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Recovering from disappointment

Posted by Simon Parke, 18 April 2017, 4.26am

This blog started with a tweet.

‘When a disappointment arrives at your door, show it to the largest room you possess. It won’t appear so big there.’

So how does that work?

Sometimes life is difficult… almost unbearably so.

We feel let down or disappointed. Some hope is dashed, some dream punctured… and we have no defence against how we feel.

It hits us like a strong wave, we can be overwhelmed.

I remember once sitting paralysed for two hours, almost physically locked, when a publishing disappointment came my way.

I had no way to cope, no future, just heavy despair saturating my sinews…

…until slowly, my body could loosen and I could begin to consider it in some alternative way.

Yes, there does come a moment, sooner or later, when we receive the disappointment rather than rage at it, submit to its terror or push it away, pretending it’s of no consequence.

We receive it.

‘Hello, disappointment.’

Phew!

We breathe deeply, we breathe into it, still leaden perhaps, but we breathe deeply…

...and feel the expanding space inside us and invite the disappointment in.

‘Hello, disappointment, back again?’

(This is probably not the first time it has smashed through our front door and dominated our home with its heavy presence.)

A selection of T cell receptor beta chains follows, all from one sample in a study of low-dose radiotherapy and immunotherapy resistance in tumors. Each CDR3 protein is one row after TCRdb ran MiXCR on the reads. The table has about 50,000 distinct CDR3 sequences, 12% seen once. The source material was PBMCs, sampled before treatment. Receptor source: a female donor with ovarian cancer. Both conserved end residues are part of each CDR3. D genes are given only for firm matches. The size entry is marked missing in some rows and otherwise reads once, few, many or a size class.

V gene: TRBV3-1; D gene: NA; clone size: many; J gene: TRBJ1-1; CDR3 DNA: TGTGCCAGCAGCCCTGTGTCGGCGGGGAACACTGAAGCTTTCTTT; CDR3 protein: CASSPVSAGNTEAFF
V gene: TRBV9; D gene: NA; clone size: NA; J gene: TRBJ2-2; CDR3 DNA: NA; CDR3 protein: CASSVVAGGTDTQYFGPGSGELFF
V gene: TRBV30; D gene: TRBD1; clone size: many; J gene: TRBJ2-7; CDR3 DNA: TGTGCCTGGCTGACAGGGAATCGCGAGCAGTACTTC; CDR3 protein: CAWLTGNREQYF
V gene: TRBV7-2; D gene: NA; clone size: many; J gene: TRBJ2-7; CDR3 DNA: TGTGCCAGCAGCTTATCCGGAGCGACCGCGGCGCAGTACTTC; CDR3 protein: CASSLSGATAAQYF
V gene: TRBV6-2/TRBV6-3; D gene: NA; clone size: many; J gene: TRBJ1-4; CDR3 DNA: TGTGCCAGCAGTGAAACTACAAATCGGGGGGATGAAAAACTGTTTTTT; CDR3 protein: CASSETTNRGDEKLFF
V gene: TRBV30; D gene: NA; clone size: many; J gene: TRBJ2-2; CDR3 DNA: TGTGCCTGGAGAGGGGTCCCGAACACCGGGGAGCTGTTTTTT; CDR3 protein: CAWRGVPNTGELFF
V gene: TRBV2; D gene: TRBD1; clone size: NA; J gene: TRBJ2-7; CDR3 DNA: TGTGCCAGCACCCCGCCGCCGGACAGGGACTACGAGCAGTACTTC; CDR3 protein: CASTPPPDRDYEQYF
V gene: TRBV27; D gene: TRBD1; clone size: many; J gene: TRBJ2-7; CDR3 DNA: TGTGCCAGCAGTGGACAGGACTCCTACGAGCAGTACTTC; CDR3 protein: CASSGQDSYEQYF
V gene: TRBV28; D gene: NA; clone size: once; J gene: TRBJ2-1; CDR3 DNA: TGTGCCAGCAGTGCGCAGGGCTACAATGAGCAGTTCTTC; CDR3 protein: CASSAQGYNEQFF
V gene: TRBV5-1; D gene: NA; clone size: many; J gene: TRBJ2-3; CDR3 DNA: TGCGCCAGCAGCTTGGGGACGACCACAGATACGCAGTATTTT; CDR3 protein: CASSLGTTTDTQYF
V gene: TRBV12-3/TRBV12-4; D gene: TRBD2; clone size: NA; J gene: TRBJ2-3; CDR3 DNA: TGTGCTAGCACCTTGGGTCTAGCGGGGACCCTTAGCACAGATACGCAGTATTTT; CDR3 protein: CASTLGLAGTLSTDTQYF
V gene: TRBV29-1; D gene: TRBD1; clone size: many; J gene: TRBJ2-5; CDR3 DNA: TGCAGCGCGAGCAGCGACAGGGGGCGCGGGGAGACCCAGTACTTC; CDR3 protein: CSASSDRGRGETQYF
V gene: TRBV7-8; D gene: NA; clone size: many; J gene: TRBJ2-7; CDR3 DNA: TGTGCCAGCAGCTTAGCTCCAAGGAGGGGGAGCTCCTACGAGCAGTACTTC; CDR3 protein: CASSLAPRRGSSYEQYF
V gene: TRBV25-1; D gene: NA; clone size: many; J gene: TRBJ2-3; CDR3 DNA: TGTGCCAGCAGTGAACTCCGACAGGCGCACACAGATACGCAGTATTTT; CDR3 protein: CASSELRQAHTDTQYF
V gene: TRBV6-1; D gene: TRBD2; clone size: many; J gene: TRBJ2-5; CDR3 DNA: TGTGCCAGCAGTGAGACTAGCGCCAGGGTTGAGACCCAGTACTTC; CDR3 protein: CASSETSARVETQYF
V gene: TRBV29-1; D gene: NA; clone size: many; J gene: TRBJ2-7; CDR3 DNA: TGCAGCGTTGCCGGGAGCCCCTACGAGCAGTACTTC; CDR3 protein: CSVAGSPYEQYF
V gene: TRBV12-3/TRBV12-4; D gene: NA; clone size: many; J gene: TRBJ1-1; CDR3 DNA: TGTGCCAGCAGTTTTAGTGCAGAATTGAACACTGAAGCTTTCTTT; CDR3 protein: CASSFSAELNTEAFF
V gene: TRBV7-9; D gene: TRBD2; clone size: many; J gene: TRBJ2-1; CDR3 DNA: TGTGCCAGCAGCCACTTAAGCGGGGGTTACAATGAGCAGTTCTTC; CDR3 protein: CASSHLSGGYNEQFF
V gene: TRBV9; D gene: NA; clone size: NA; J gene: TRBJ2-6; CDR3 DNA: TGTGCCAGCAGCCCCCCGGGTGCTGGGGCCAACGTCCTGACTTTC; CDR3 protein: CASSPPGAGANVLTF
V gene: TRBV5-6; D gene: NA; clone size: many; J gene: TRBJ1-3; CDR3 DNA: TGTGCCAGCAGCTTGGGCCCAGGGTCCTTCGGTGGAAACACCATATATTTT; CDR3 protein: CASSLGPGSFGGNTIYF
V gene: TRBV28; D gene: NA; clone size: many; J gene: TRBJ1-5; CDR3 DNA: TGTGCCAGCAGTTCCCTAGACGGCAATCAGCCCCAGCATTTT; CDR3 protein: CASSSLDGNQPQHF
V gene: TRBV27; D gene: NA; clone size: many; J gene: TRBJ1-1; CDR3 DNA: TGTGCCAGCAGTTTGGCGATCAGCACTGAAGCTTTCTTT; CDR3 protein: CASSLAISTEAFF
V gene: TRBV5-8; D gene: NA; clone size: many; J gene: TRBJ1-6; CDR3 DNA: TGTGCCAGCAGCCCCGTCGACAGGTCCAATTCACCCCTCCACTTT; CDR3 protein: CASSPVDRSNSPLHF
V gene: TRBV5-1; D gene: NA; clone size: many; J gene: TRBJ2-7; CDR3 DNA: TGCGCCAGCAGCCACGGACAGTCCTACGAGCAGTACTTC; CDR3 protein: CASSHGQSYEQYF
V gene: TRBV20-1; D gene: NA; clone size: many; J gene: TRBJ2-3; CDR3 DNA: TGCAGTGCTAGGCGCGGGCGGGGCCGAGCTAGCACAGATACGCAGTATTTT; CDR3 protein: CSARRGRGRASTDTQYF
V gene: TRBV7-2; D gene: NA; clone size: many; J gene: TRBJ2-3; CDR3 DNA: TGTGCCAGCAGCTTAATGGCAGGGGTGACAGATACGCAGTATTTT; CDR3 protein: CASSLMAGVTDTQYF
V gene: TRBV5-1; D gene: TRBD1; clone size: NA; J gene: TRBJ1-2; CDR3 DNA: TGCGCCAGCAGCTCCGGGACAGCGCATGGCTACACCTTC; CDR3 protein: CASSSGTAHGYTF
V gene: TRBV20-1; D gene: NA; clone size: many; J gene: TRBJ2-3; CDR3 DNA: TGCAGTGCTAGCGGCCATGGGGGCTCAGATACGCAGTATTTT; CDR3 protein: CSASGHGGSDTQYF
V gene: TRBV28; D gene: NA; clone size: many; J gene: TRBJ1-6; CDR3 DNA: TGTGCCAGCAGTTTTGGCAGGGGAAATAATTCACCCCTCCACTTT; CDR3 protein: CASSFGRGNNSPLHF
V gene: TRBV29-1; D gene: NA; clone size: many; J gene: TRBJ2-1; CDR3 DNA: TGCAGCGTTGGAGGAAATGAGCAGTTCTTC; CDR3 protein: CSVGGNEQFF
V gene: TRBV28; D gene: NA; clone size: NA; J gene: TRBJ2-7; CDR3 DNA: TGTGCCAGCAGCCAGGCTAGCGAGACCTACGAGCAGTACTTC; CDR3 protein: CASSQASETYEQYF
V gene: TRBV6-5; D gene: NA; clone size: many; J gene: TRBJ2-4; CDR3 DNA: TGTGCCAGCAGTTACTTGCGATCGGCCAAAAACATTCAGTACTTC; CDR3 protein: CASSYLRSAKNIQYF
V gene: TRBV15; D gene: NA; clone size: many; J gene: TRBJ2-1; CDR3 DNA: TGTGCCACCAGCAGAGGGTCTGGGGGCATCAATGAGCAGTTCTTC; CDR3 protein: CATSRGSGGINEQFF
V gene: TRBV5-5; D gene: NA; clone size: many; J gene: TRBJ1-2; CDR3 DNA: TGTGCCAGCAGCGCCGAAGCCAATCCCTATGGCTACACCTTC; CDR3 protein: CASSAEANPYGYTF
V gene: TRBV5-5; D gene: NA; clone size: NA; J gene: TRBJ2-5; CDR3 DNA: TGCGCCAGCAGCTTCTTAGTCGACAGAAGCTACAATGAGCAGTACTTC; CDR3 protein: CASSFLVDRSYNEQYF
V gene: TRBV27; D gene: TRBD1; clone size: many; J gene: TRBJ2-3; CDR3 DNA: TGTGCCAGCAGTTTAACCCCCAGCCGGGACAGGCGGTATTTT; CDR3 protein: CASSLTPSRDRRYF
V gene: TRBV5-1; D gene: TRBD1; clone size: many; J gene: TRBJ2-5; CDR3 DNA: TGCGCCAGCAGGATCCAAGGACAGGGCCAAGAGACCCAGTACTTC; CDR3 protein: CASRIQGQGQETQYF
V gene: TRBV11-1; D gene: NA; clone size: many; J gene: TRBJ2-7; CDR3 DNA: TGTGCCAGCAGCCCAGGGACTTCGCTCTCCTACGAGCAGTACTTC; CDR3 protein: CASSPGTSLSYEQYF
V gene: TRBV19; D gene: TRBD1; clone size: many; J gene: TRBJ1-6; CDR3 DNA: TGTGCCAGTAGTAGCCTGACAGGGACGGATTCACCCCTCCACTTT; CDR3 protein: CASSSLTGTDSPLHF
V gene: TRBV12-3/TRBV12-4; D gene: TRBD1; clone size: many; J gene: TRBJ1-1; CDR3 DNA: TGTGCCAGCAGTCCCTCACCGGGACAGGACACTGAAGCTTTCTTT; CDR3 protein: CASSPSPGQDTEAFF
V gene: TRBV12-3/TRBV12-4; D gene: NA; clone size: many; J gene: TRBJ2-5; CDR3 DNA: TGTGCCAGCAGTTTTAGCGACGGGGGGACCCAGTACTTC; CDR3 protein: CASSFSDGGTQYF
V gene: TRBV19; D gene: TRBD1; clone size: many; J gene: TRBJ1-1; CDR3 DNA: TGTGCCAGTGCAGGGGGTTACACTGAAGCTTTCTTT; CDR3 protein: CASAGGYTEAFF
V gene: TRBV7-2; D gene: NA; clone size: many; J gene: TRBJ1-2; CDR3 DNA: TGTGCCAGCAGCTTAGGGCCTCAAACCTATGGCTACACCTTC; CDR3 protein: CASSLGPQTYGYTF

Steady breathing, deep and full, creates a space in which the disturbance diminishes in size.

It’s not quite the monster it appeared, either in size or ferocity.

‘You’re welcome but you cannot stay,’ we say.

(It may have stayed in the past.)

‘I have too much life to live,’ we say. ‘You are not my whole story; nothing is the end of my story.’

It’s there still, it can linger and return now and again… and prove quite shouty on occasion.

But it doesn’t fill the home now, blocking the window of light.

There’s room for other people, other adventures, room for peace.

And if we don’t cling to this disappointment as some special and defining friend, feeding it now and again to keep it strong…

...one day it will leave for good.

And we’ll have our large room back, this wonderful space, with sunlight spilling across the floor.

 
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